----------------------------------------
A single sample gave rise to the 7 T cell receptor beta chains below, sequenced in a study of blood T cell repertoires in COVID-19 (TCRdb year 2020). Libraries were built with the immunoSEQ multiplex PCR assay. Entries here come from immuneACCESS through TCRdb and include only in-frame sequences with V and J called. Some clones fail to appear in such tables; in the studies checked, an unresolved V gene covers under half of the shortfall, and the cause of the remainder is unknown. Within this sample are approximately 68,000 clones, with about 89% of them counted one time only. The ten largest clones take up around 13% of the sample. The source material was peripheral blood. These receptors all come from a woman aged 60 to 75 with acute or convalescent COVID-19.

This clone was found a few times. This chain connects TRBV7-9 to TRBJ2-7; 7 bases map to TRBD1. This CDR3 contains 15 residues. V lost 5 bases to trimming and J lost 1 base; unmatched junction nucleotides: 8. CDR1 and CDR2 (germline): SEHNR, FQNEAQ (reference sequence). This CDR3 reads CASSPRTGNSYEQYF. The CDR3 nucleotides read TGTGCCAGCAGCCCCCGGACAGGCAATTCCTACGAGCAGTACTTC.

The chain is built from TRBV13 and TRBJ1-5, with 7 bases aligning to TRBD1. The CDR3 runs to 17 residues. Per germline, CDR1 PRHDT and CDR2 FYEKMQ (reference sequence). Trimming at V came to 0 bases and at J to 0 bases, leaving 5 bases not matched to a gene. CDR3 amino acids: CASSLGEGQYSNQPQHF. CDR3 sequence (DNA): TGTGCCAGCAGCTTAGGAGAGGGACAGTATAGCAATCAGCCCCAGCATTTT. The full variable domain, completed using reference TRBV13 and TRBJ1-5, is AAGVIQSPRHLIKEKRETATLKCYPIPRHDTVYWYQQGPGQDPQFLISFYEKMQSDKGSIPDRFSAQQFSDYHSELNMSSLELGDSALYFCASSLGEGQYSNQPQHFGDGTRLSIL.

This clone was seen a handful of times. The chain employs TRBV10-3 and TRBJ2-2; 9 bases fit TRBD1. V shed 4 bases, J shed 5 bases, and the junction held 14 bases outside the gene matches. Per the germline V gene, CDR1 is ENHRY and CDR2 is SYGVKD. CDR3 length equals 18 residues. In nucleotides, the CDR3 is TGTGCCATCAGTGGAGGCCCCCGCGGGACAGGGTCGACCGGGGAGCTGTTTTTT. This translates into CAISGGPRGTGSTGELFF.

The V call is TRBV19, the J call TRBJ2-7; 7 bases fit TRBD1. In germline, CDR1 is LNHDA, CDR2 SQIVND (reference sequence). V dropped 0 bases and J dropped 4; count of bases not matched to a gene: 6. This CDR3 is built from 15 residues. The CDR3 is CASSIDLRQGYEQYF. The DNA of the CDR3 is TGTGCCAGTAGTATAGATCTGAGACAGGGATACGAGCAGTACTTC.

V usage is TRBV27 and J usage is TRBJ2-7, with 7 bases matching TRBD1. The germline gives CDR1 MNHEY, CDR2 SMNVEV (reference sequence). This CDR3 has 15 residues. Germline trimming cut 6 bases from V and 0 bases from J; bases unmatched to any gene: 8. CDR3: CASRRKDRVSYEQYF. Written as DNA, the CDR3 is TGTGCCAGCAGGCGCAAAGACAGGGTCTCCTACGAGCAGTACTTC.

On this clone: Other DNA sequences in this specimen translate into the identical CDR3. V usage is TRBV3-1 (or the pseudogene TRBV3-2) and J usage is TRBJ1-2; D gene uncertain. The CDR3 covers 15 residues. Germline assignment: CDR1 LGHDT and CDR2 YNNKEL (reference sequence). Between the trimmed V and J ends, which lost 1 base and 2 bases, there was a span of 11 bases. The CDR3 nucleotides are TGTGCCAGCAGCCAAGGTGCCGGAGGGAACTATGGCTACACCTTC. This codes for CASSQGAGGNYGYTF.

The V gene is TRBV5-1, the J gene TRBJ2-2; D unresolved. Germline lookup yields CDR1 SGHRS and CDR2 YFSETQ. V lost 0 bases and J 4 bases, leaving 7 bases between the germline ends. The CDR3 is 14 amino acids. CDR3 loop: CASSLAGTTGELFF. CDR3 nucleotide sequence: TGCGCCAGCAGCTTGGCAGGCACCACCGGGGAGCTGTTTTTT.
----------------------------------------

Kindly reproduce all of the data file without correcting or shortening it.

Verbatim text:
A single sample gave rise to the 7 T cell receptor beta chains below, sequenced in a study of blood T cell repertoires in COVID-19 (TCRdb year 2020). Libraries were built with the immunoSEQ multiplex PCR assay. Entries here come from immuneACCESS through TCRdb and include only in-frame sequences with V and J called. Some clones fail to appear in such tables; in the studies checked, an unresolved V gene covers under half of the shortfall, and the cause of the remainder is unknown. Within this sample are approximately 68,000 clones, with about 89% of them counted one time only. The ten largest clones take up around 13% of the sample. The source material was peripheral blood. These receptors all come from a woman aged 60 to 75 with acute or convalescent COVID-19.

This clone was found a few times. This chain connects TRBV7-9 to TRBJ2-7; 7 bases map to TRBD1. This CDR3 contains 15 residues. V lost 5 bases to trimming and J lost 1 base; unmatched junction nucleotides: 8. CDR1 and CDR2 (germline): SEHNR, FQNEAQ (reference sequence). This CDR3 reads CASSPRTGNSYEQYF. The CDR3 nucleotides read TGTGCCAGCAGCCCCCGGACAGGCAATTCCTACGAGCAGTACTTC.

The chain is built from TRBV13 and TRBJ1-5, with 7 bases aligning to TRBD1. The CDR3 runs to 17 residues. Per germline, CDR1 PRHDT and CDR2 FYEKMQ (reference sequence). Trimming at V came to 0 bases and at J to 0 bases, leaving 5 bases not matched to a gene. CDR3 amino acids: CASSLGEGQYSNQPQHF. CDR3 sequence (DNA): TGTGCCAGCAGCTTAGGAGAGGGACAGTATAGCAATCAGCCCCAGCATTTT. The full variable domain, completed using reference TRBV13 and TRBJ1-5, is AAGVIQSPRHLIKEKRETATLKCYPIPRHDTVYWYQQGPGQDPQFLISFYEKMQSDKGSIPDRFSAQQFSDYHSELNMSSLELGDSALYFCASSLGEGQYSNQPQHFGDGTRLSIL.

This clone was seen a handful of times. The chain employs TRBV10-3 and TRBJ2-2; 9 bases fit TRBD1. V shed 4 bases, J shed 5 bases, and the junction held 14 bases outside the gene matches. Per the germline V gene, CDR1 is ENHRY and CDR2 is SYGVKD. CDR3 length equals 18 residues. In nucleotides, the CDR3 is TGTGCCATCAGTGGAGGCCCCCGCGGGACAGGGTCGACCGGGGAGCTGTTTTTT. This translates into CAISGGPRGTGSTGELFF.

The V call is TRBV19, the J call TRBJ2-7; 7 bases fit TRBD1. In germline, CDR1 is LNHDA, CDR2 SQIVND (reference sequence). V dropped 0 bases and J dropped 4; count of bases not matched to a gene: 6. This CDR3 is built from 15 residues. The CDR3 is CASSIDLRQGYEQYF. The DNA of the CDR3 is TGTGCCAGTAGTATAGATCTGAGACAGGGATACGAGCAGTACTTC.

V usage is TRBV27 and J usage is TRBJ2-7, with 7 bases matching TRBD1. The germline gives CDR1 MNHEY, CDR2 SMNVEV (reference sequence). This CDR3 has 15 residues. Germline trimming cut 6 bases from V and 0 bases from J; bases unmatched to any gene: 8. CDR3: CASRRKDRVSYEQYF. Written as DNA, the CDR3 is TGTGCCAGCAGGCGCAAAGACAGGGTCTCCTACGAGCAGTACTTC.

On this clone: Other DNA sequences in this specimen translate into the identical CDR3. V usage is TRBV3-1 (or the pseudogene TRBV3-2) and J usage is TRBJ1-2; D gene uncertain. The CDR3 covers 15 residues. Germline assignment: CDR1 LGHDT and CDR2 YNNKEL (reference sequence). Between the trimmed V and J ends, which lost 1 base and 2 bases, there was a span of 11 bases. The CDR3 nucleotides are TGTGCCAGCAGCCAAGGTGCCGGAGGGAACTATGGCTACACCTTC. This codes for CASSQGAGGNYGYTF.

The V gene is TRBV5-1, the J gene TRBJ2-2; D unresolved. Germline lookup yields CDR1 SGHRS and CDR2 YFSETQ. V lost 0 bases and J 4 bases, leaving 7 bases between the germline ends. The CDR3 is 14 amino acids. CDR3 loop: CASSLAGTTGELFF. CDR3 nucleotide sequence: TGCGCCAGCAGCTTGGCAGGCACCACCGGGGAGCTGTTTTTT.